At present the Old Orchard is the site of part of the Plaskett Creek Camp Ground, the recent recreational area set up by the forestry. The rest of the campground lies over one of the old grain fields and is equipped with tables, benches and stoves with adequate rest rooms.
The new Pacific Valley school house is near the site of the old Plaskett house which was torn down a few years ago. Part of the soapstone fireplace is visible near the old Magnolia tree, which is still beautiful.
The Byron Plaskett home, also two-storied, was built at the south end of the Valley a half mile from the elder family. This was a 10-room house, sturdily built to withstand wind and storm and stood in good condition until the family sold out to Hearst in 1922 when it was torn down and the lumber used to build the house near the forestry headquarters (the old Mansfield home), where Mr. and Mrs. Tony Vasquez now live.
Lonny Plaskett, the second son, married Nancy Summers and built a home on the Los Burros trail on the south side of Willow Creek about four miles from the coast line. They planted a large orchard, the fruit having wonderful flavor in this higher, warmer climate. Bees were kept yielding a fine quality of honey. Altogether it was a find place to live.
At first all supplies were packed in over the mountain trail. The nearest town was Soledad where the railroad ended. Stock was driven there to sell, four or five days being required to make the long drive.
Later some supplies could be purchased at Lowes Station at the foot of the Jolon grade where a flour mill and store were operated.
Still later, the families along the coast arranged to charter a boat to bring supplies from San Francisco once a year. Staple supplies for the whole community such as barrels of flour and sugar, bolts of calico and flannel and miscellaneous articles were brought by boat and unloaded at a quiet cove at the mouth of Plaskett Creek. This is still called “the old boat landing.” When the boat arrived great excitement prevailed. Everyone went to the beach, each household head with his list. Much comparison of lists and no little confusion was experienced before each family’s supplies were separated and piled apart.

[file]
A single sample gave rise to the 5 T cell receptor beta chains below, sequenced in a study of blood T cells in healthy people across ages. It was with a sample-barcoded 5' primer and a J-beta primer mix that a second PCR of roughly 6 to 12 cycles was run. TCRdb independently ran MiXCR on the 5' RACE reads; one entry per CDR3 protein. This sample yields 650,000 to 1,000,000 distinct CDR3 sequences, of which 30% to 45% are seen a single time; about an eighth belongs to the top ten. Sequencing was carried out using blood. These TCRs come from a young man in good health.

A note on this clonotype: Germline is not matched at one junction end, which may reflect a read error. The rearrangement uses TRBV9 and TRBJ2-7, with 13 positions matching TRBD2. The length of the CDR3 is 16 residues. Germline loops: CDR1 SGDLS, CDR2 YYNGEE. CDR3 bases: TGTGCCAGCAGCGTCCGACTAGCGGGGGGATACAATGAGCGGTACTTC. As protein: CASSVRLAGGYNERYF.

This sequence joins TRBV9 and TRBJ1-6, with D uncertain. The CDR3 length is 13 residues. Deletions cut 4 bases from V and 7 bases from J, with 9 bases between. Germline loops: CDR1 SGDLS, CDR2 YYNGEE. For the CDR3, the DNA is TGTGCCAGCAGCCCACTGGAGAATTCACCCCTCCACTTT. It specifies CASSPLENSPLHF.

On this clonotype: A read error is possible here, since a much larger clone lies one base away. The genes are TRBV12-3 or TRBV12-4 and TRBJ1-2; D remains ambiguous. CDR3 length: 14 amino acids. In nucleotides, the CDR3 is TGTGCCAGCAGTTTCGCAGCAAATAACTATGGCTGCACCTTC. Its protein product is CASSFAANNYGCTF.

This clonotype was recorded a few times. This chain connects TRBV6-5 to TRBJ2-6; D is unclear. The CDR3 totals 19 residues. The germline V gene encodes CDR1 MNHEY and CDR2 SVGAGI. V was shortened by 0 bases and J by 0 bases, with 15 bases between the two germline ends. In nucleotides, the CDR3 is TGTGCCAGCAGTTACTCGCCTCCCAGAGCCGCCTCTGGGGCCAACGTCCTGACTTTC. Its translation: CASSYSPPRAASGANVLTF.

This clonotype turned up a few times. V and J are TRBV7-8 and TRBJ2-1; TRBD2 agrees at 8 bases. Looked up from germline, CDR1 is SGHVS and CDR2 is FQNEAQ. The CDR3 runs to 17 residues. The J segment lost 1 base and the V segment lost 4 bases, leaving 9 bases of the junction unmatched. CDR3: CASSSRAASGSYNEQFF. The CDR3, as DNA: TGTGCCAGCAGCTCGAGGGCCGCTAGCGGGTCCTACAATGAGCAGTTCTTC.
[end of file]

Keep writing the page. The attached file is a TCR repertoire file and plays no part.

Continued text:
The women of the Valley were proficient in pioneer life. Excellent cooks and house-keepers, they were ever ready to welcome a passing traveler. The name of Sarah Plaskett became a symbol of kindly hospitality and the younger women followed in her steps.
Although they worked hard, not all of life was drudgery. There were frequent fish fries on the beach and picnics in the cool shady canyons. Often at branding time the women rode to the camp and enjoyed a barbecue with the cowboys.
The Plaskett men were adept at carpentry and wood work and their homes were furnished with hand-made furniture. Reasons Plaskett built the Episcopal Church at Jolon in 1879. It is still in use being recently remodeled and it seems fitting that one of Byron Plaskett’s granddaughters, Mrs. W. E. Merritt, daughter of Lawson Plaskett, is an ardent worker in the church. Two other grandchildren, Clifford Plaskett and Mrs. Fred Merrit live nearby and attend this church.
In 1890 the post office was established and was housed in Byron Plaskett’s home until his death when it was moved to Mansfields. Billy Plaskett was the first postmaster, followed by Charley Plaskett, Lucy Plaskett and Jasper Mansfield. Byron Plaskett carried the mail from Jolon twice a week rain or shine for years. Later George Ames carried the mail, and Ed and Lawson Plaskett each took a turn at it. After Byron Plaskett death in 1911, it was carried only once a week.